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    Houston, We Have a Generation Gap

    A look at millennials and gasoline demand.

    By Brian L. Milne, Schneider Electric

    Knowing your customers’ needs and preferences and providing that service or product will increase your profitability. But for fuel resellers, understanding millennials — aged 15 to 32 and the largest generation in the United States — has proven a difficult task.

    When it comes to millennials, defined as the generation born between 1983 and 2000, the picture developing from growing data analysis is worrying for fuel marketers. Simply put by travel behavior analyst Nancy McGuckin, this generation that is projected to outnumber baby boomers by 22 million in 2030 is significantly less impassioned with the automobile than previous generations.


    Statistics show a 23-percent decline in annual vehicle miles traveled (VMT) by the 16- to 34-year-old group from 2001 to 2009, dropping from 10,300 miles to 7,900 miles each year per capita, according to the latest National Household Travel Survey.

    As Federal Highway Administration data shows, U.S. VMT hit a crescendo at more than three trillion in 2007, with per-capita VMT reaching an all-time high in 2004. This would prove to be the end of America’s 60-year driving boom.

    The Great Recession from December 2007 to June 2009 was a clear factor in the sharp drop in U.S. VMT. A time when:

    • Unemployment surged;
    • Discretionary spending cratered; and
    • Consumer confidence reeled.

    As we look back at this period, millennials were affected more broadly than was widely understood at the time and in ways that now appear may be long-lived. This joined several trends pressuring driving demand already underway.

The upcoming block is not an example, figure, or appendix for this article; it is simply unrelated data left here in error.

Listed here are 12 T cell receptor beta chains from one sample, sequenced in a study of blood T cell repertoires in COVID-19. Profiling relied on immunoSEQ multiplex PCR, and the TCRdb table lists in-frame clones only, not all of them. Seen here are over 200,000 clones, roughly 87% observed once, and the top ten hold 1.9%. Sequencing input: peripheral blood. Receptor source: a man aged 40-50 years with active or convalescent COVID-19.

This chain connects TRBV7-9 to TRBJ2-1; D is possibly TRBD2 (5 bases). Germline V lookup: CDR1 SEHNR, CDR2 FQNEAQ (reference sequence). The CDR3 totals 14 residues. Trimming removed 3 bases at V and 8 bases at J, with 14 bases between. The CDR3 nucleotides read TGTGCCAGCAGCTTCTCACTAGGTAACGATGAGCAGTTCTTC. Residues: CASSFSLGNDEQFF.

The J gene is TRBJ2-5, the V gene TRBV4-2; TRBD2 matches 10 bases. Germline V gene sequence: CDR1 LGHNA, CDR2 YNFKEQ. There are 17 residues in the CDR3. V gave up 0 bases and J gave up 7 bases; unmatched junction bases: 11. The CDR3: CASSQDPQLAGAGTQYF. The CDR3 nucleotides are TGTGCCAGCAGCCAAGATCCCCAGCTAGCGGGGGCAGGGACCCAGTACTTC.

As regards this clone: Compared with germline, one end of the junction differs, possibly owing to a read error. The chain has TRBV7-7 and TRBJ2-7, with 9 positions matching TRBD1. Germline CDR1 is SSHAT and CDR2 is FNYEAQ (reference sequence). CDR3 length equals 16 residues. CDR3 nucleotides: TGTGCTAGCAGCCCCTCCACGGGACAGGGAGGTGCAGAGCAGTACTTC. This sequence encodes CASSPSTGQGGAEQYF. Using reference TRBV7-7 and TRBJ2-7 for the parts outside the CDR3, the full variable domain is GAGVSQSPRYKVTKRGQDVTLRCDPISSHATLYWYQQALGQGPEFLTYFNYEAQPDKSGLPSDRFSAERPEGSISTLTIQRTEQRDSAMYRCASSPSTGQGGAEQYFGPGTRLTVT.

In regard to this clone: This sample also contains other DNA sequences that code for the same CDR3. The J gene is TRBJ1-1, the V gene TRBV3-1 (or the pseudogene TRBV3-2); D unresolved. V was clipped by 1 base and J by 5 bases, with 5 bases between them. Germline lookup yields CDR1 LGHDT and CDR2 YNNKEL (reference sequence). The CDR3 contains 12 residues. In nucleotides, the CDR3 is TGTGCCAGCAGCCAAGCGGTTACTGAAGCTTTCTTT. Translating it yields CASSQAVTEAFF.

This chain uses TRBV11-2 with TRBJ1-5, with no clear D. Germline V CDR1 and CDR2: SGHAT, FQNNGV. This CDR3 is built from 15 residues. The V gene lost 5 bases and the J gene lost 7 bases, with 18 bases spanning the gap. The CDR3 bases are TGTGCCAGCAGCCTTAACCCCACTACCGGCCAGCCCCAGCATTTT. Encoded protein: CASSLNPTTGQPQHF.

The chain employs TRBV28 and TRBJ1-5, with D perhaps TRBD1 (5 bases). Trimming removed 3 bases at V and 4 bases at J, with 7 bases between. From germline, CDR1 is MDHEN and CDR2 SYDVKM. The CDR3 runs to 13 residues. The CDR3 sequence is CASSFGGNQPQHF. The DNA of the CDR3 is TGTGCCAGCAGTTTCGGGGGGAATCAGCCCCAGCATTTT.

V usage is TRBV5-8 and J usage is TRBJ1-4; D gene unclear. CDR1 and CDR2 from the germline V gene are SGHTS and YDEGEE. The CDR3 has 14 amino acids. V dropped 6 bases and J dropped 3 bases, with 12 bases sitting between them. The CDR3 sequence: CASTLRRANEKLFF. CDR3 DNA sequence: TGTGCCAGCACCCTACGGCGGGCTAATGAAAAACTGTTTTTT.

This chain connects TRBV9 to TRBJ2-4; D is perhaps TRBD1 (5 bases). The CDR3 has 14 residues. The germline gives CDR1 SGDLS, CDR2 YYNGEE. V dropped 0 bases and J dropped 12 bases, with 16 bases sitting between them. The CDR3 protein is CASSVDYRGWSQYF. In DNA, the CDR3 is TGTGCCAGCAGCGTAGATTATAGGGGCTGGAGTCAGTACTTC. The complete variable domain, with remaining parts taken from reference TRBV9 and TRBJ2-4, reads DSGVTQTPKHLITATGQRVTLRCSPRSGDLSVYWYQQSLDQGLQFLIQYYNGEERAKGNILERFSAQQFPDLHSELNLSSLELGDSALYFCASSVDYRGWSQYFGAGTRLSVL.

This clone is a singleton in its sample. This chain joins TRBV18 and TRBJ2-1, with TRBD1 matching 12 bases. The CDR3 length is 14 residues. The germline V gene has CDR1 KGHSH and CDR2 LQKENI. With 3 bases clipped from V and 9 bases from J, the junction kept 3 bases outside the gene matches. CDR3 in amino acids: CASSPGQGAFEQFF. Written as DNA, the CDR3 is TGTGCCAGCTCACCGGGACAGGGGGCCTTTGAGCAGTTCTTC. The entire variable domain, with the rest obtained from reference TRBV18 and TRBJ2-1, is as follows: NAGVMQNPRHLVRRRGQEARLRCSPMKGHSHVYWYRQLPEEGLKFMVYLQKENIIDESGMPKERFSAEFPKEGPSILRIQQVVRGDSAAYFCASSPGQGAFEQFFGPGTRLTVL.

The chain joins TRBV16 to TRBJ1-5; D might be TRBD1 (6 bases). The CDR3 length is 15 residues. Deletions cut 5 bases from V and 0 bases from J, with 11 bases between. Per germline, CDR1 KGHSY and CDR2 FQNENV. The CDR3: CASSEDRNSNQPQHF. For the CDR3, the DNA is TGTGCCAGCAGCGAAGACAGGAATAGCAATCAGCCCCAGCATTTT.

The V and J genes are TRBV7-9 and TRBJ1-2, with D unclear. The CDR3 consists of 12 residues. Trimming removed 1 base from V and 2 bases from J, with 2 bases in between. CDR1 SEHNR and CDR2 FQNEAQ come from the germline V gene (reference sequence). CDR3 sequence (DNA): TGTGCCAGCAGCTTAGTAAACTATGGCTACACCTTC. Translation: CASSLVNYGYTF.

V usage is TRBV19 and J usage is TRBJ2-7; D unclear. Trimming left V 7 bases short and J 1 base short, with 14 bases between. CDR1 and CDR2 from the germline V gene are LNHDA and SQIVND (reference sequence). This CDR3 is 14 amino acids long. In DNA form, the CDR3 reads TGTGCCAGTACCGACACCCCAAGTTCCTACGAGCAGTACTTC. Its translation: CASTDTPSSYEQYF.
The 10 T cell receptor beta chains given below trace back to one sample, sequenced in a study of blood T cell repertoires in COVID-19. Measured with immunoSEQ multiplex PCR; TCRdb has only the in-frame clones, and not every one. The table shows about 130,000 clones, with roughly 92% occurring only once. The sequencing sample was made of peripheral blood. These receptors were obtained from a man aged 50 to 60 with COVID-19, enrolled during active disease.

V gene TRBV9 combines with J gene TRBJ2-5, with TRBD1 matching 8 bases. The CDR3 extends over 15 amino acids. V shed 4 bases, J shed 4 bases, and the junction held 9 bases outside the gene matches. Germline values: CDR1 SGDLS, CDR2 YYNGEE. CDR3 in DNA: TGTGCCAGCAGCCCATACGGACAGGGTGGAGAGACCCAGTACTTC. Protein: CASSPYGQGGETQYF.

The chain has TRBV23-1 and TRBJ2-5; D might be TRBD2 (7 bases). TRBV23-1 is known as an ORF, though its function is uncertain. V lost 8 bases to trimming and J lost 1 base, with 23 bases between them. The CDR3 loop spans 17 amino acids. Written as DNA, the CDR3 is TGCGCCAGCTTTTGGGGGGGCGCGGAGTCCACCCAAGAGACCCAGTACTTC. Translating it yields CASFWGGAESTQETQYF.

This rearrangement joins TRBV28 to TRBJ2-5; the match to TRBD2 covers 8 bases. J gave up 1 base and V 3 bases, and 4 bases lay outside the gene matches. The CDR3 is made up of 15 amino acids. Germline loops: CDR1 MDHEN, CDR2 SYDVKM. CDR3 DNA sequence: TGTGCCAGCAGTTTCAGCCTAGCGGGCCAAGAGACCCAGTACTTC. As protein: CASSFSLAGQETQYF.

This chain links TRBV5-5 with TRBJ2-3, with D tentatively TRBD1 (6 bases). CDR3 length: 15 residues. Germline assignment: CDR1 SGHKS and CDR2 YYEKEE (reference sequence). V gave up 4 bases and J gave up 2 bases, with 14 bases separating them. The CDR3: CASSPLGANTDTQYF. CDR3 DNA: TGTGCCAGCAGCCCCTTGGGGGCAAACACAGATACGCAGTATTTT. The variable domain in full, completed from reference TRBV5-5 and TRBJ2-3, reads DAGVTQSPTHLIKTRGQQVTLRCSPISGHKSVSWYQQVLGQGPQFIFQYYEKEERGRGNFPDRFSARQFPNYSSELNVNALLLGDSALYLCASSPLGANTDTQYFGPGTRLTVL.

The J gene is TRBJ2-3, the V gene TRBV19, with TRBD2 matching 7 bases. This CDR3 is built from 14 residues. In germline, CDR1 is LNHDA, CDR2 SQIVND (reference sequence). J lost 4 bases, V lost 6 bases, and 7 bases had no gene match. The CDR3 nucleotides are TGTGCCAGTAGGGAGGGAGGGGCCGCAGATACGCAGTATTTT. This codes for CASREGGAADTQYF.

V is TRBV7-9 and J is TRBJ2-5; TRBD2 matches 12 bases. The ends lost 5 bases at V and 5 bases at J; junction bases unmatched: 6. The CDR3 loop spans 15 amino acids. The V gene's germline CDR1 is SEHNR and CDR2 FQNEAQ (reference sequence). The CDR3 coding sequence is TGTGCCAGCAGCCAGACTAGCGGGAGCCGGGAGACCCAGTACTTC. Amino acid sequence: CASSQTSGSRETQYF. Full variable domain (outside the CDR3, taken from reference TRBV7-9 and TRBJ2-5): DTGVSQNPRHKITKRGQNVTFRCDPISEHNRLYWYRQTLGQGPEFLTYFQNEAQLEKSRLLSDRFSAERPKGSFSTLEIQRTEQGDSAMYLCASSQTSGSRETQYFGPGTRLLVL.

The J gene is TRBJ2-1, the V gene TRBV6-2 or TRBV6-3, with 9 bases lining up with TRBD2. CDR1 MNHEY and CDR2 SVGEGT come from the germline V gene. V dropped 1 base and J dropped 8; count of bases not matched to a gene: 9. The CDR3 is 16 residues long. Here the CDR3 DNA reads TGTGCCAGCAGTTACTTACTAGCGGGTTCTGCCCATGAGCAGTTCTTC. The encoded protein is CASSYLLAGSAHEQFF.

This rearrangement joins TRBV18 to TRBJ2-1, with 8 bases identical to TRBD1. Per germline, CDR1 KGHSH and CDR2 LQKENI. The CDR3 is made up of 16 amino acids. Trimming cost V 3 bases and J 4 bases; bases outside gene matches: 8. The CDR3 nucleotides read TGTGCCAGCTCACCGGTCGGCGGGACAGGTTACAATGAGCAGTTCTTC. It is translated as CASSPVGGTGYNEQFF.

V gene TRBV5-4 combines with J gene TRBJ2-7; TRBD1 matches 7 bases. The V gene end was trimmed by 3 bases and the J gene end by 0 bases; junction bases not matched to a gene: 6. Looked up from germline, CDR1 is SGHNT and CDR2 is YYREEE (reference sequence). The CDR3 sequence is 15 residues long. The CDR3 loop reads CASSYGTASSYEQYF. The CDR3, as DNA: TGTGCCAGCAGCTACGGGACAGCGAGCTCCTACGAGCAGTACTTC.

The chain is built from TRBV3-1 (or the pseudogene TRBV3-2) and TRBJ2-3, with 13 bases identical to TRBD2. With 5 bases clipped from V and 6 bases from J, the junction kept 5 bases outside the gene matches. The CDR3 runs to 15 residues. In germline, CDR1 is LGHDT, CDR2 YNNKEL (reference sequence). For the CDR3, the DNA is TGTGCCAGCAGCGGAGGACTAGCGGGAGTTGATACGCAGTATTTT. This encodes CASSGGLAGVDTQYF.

Growing household income was a principal feature in greater demand for driving and gasoline from the 1950s through the early 1990s, before the relationship began to diminish. As incomes increased, more individuals acquired vehicles and the number of multiple vehicle households grew dramatically. Families moved to the suburbs, increasing commuting distances, and the number of discretionary driving trips expanded.

    Called the “Wealth Effect,” the country reached a saturation point demonstrated when growing incomes failed to continue to generate rapidly higher VMT. During 1990-1997, real personal income growth averaged 3.2 percent annually and VMT 3 percent, which slipped to 2 percent year-over-year growth in VMT from 1997 to 2005 despite similar real personal income growth.

    Gasoline demand was further pressured as vehicle fuel efficiency improved under Corporate Average Fuel Economy (CAFE) standards, while retail prices above $3 a gallon prompted conservation by many drivers, including purchasing a more mileage-efficient vehicle.

    Increased costs for vehicles, fuel, insurance and maintenance hit millennials harder than other generations.

    “Millennials reaching driving age today have no living memory of consistently cheap gasoline,” said the U.S. PIRG Education Fund, which conducted an analysis of the decline in driving in 2012 and updated the findings in late 2014.


    Additionally, more vigorous and protracted testing for driver licenses delayed or shut out some young adults from achieving the legal status of automobile driver. So did policies at many colleges that discouraged students on campus from driving.

    PIRG offered data on driver’s licenses held by high-school seniors, which dropped from 85 percent in 1996 to 73 percent in 2010. In 1983, 87 percent of 19-year-olds held a driver’s license compared to 70 percent in 2010, and 68 percent in 2012.

    By Brian L. Milne, Schneider Electric
    • About Brian L. Milne Brian L. Milne is energy editor and product manager for Schneider Electric. He has been involved in energy for 19 years as a journalist, editor and analyst covering all types of U.S. energy markets. Milne manages the refined fuel’s editorial content, spot price discovery activity and cash market analysis for Schneider Electric’s energy segment.

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